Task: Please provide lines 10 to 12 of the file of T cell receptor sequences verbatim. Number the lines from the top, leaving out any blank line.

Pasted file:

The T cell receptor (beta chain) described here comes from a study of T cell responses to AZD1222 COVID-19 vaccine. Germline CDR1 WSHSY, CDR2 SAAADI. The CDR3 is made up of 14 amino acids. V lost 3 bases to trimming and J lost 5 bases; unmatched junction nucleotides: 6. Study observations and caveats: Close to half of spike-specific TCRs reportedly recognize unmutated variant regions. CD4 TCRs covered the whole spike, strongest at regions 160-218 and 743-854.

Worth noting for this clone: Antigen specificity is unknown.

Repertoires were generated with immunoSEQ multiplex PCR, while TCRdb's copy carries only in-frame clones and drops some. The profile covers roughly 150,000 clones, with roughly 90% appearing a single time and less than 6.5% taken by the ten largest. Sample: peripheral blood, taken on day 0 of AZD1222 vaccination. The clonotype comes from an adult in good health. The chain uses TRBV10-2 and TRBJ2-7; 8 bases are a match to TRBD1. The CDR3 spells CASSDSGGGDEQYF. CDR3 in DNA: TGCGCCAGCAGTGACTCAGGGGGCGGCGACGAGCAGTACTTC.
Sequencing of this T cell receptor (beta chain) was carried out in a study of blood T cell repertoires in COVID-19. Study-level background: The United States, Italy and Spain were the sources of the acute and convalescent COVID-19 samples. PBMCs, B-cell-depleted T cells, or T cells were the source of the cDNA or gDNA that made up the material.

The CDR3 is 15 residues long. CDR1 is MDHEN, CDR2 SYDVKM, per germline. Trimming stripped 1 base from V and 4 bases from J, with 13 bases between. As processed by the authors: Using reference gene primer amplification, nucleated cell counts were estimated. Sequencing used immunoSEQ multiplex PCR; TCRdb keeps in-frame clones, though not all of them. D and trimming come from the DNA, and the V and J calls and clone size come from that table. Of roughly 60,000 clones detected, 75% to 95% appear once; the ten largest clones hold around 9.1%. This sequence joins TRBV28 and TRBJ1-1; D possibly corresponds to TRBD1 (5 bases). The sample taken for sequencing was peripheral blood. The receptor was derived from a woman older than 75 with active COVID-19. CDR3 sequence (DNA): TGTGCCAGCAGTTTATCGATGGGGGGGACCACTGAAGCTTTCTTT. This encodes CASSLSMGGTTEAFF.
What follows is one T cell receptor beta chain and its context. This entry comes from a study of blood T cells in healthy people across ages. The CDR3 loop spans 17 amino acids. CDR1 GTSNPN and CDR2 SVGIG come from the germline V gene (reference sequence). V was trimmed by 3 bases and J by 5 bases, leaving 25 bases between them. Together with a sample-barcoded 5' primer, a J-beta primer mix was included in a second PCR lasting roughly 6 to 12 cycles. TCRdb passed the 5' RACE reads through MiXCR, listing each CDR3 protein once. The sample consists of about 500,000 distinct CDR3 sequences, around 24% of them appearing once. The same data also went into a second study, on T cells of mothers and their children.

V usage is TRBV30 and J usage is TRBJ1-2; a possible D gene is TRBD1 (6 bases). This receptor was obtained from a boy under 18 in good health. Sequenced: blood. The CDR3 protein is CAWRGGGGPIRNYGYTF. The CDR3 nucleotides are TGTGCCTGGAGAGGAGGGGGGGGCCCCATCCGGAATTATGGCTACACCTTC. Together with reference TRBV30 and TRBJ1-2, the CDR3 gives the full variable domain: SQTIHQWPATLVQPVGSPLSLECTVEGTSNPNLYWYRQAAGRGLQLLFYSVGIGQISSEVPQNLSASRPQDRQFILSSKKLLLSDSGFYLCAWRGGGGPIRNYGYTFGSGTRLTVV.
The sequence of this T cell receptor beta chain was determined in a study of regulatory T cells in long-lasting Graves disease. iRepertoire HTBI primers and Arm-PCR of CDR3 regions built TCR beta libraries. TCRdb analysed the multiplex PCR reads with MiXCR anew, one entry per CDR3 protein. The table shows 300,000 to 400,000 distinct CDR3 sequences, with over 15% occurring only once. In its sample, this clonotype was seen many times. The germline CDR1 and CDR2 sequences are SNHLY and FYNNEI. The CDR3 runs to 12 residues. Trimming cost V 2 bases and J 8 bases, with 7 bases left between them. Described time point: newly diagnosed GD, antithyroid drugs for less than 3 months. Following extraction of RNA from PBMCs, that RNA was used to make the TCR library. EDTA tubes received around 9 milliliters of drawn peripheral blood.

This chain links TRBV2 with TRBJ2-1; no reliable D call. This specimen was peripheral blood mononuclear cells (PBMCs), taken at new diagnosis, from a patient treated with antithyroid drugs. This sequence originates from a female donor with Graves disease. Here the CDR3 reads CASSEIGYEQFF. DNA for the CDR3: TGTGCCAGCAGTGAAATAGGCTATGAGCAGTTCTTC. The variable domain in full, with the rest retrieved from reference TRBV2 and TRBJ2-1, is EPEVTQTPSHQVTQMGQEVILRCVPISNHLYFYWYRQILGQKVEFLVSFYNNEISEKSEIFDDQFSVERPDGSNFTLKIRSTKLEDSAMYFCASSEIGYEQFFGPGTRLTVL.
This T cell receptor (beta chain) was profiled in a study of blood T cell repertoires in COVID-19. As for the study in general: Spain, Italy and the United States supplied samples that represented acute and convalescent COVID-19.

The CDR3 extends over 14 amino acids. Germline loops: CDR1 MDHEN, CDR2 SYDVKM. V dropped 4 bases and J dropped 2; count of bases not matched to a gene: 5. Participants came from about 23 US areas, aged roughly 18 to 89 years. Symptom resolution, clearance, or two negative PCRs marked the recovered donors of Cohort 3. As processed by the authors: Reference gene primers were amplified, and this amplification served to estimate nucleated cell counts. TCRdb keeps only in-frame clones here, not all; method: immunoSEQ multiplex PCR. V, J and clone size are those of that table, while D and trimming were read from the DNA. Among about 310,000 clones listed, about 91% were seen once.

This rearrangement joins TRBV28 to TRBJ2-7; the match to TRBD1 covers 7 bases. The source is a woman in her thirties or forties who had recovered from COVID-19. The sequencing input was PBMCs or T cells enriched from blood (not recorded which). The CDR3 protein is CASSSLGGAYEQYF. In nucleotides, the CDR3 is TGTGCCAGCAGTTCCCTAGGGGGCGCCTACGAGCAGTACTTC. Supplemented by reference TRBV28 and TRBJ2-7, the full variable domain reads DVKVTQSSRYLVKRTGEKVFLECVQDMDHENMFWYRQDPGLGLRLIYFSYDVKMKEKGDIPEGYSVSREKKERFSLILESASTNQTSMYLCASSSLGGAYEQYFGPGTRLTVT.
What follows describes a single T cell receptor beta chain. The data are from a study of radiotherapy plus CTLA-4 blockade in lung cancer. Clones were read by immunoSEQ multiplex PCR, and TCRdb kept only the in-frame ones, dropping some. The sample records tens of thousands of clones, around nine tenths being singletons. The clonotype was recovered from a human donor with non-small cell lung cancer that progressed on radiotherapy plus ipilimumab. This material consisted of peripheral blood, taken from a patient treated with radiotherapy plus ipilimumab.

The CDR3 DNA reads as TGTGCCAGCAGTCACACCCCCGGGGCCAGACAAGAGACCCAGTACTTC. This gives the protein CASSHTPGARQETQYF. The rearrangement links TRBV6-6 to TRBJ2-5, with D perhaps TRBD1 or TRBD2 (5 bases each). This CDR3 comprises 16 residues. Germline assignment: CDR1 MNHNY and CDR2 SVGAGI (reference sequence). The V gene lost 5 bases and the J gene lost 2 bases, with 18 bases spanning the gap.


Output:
This T cell receptor (beta chain) was profiled in a study of blood T cell repertoires in COVID-19. As for the study in general: Spain, Italy and the United States supplied samples that represented acute and convalescent COVID-19.

The CDR3 extends over 14 amino acids. Germline loops: CDR1 MDHEN, CDR2 SYDVKM. V dropped 4 bases and J dropped 2; count of bases not matched to a gene: 5. Participants came from about 23 US areas, aged roughly 18 to 89 years. Symptom resolution, clearance, or two negative PCRs marked the recovered donors of Cohort 3. As processed by the authors: Reference gene primers were amplified, and this amplification served to estimate nucleated cell counts. TCRdb keeps only in-frame clones here, not all; method: immunoSEQ multiplex PCR. V, J and clone size are those of that table, while D and trimming were read from the DNA. Among about 310,000 clones listed, about 91% were seen once.

This rearrangement joins TRBV28 to TRBJ2-7; the match to TRBD1 covers 7 bases. The source is a woman in her thirties or forties who had recovered from COVID-19. The sequencing input was PBMCs or T cells enriched from blood (not recorded which). The CDR3 protein is CASSSLGGAYEQYF. In nucleotides, the CDR3 is TGTGCCAGCAGTTCCCTAGGGGGCGCCTACGAGCAGTACTTC. Supplemented by reference TRBV28 and TRBJ2-7, the full variable domain reads DVKVTQSSRYLVKRTGEKVFLECVQDMDHENMFWYRQDPGLGLRLIYFSYDVKMKEKGDIPEGYSVSREKKERFSLILESASTNQTSMYLCASSSLGGAYEQYFGPGTRLTVT.